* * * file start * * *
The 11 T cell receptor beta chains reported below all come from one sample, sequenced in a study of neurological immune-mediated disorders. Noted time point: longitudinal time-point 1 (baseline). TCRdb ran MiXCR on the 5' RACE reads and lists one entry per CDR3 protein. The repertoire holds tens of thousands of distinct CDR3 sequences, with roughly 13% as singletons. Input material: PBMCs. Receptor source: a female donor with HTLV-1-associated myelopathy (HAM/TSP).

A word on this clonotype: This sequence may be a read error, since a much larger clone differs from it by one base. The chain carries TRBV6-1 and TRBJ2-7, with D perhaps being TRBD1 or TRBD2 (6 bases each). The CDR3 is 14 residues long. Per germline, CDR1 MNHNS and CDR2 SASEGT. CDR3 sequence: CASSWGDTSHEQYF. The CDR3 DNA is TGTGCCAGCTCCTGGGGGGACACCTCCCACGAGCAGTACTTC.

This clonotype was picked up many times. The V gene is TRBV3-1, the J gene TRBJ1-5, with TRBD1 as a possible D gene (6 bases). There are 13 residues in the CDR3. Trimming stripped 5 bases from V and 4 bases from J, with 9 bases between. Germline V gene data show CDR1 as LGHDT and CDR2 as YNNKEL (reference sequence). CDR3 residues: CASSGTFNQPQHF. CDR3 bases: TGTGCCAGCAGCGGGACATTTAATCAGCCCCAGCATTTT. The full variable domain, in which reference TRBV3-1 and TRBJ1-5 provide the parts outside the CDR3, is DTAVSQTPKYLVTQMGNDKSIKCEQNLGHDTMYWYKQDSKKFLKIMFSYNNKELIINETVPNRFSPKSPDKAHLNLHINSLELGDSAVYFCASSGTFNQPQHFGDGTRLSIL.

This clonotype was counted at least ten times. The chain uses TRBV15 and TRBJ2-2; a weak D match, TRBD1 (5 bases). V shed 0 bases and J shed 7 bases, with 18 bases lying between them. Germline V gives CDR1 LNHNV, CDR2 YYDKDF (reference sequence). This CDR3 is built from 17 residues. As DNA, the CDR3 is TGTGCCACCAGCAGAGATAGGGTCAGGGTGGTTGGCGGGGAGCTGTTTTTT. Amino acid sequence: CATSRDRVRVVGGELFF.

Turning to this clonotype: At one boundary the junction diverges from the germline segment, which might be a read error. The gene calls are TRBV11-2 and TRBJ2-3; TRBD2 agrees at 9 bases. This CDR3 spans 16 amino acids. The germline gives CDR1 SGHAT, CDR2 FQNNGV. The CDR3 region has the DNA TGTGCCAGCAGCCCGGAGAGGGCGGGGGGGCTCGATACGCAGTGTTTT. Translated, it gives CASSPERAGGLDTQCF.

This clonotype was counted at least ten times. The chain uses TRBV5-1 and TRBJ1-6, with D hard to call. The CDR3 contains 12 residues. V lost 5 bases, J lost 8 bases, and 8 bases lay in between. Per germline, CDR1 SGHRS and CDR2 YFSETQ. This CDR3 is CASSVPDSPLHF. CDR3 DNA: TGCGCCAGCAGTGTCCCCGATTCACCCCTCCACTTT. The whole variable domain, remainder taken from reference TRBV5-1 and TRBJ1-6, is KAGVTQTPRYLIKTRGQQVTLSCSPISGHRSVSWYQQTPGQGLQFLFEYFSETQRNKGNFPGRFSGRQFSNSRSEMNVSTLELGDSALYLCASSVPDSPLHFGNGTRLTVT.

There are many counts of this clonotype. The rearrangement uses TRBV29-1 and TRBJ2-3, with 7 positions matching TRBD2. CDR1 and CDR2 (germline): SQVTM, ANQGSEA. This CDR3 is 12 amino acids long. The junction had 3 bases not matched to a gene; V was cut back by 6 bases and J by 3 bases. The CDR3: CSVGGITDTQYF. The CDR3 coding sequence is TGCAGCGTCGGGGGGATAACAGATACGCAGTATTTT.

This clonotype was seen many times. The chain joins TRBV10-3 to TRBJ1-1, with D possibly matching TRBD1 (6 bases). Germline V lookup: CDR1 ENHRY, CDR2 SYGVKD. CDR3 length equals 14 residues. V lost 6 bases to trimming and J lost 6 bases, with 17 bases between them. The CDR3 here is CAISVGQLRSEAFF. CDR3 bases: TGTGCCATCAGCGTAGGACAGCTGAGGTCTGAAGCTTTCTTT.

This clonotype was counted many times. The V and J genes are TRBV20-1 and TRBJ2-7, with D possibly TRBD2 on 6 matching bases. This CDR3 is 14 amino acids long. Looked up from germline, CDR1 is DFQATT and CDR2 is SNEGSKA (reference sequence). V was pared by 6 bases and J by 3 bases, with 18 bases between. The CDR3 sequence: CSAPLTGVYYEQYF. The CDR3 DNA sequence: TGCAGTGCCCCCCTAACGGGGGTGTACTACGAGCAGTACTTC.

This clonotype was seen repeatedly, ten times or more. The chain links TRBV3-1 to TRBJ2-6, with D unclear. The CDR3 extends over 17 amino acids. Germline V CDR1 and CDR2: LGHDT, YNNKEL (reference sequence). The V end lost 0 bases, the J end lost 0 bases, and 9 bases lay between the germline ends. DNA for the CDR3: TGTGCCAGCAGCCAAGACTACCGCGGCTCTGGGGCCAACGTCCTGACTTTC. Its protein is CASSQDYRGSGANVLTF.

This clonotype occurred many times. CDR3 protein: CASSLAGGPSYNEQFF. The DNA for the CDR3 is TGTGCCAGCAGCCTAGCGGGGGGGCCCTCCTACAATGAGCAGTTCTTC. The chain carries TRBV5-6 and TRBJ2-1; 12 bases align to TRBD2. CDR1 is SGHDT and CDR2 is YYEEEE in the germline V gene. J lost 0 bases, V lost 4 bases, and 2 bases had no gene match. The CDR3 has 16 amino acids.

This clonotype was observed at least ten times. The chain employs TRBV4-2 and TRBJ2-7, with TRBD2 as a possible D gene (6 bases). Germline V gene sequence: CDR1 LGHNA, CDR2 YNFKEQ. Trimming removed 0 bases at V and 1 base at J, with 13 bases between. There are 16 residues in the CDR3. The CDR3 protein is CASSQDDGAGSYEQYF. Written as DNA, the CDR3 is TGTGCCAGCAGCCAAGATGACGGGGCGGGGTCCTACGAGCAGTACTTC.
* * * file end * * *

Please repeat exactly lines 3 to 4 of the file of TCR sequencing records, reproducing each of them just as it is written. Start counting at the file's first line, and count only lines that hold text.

This clonotype was picked up many times. The V gene is TRBV3-1, the J gene TRBJ1-5, with TRBD1 as a possible D gene (6 bases). There are 13 residues in the CDR3. Trimming stripped 5 bases from V and 4 bases from J, with 9 bases between. Germline V gene data show CDR1 as LGHDT and CDR2 as YNNKEL (reference sequence). CDR3 residues: CASSGTFNQPQHF. CDR3 bases: TGTGCCAGCAGCGGGACATTTAATCAGCCCCAGCATTTT. The full variable domain, in which reference TRBV3-1 and TRBJ1-5 provide the parts outside the CDR3, is DTAVSQTPKYLVTQMGNDKSIKCEQNLGHDTMYWYKQDSKKFLKIMFSYNNKELIINETVPNRFSPKSPDKAHLNLHINSLELGDSAVYFCASSGTFNQPQHFGDGTRLSIL.

This clonotype was counted at least ten times. The chain uses TRBV15 and TRBJ2-2; a weak D match, TRBD1 (5 bases). V shed 0 bases and J shed 7 bases, with 18 bases lying between them. Germline V gives CDR1 LNHNV, CDR2 YYDKDF (reference sequence). This CDR3 is built from 17 residues. As DNA, the CDR3 is TGTGCCACCAGCAGAGATAGGGTCAGGGTGGTTGGCGGGGAGCTGTTTTTT. Amino acid sequence: CATSRDRVRVVGGELFF.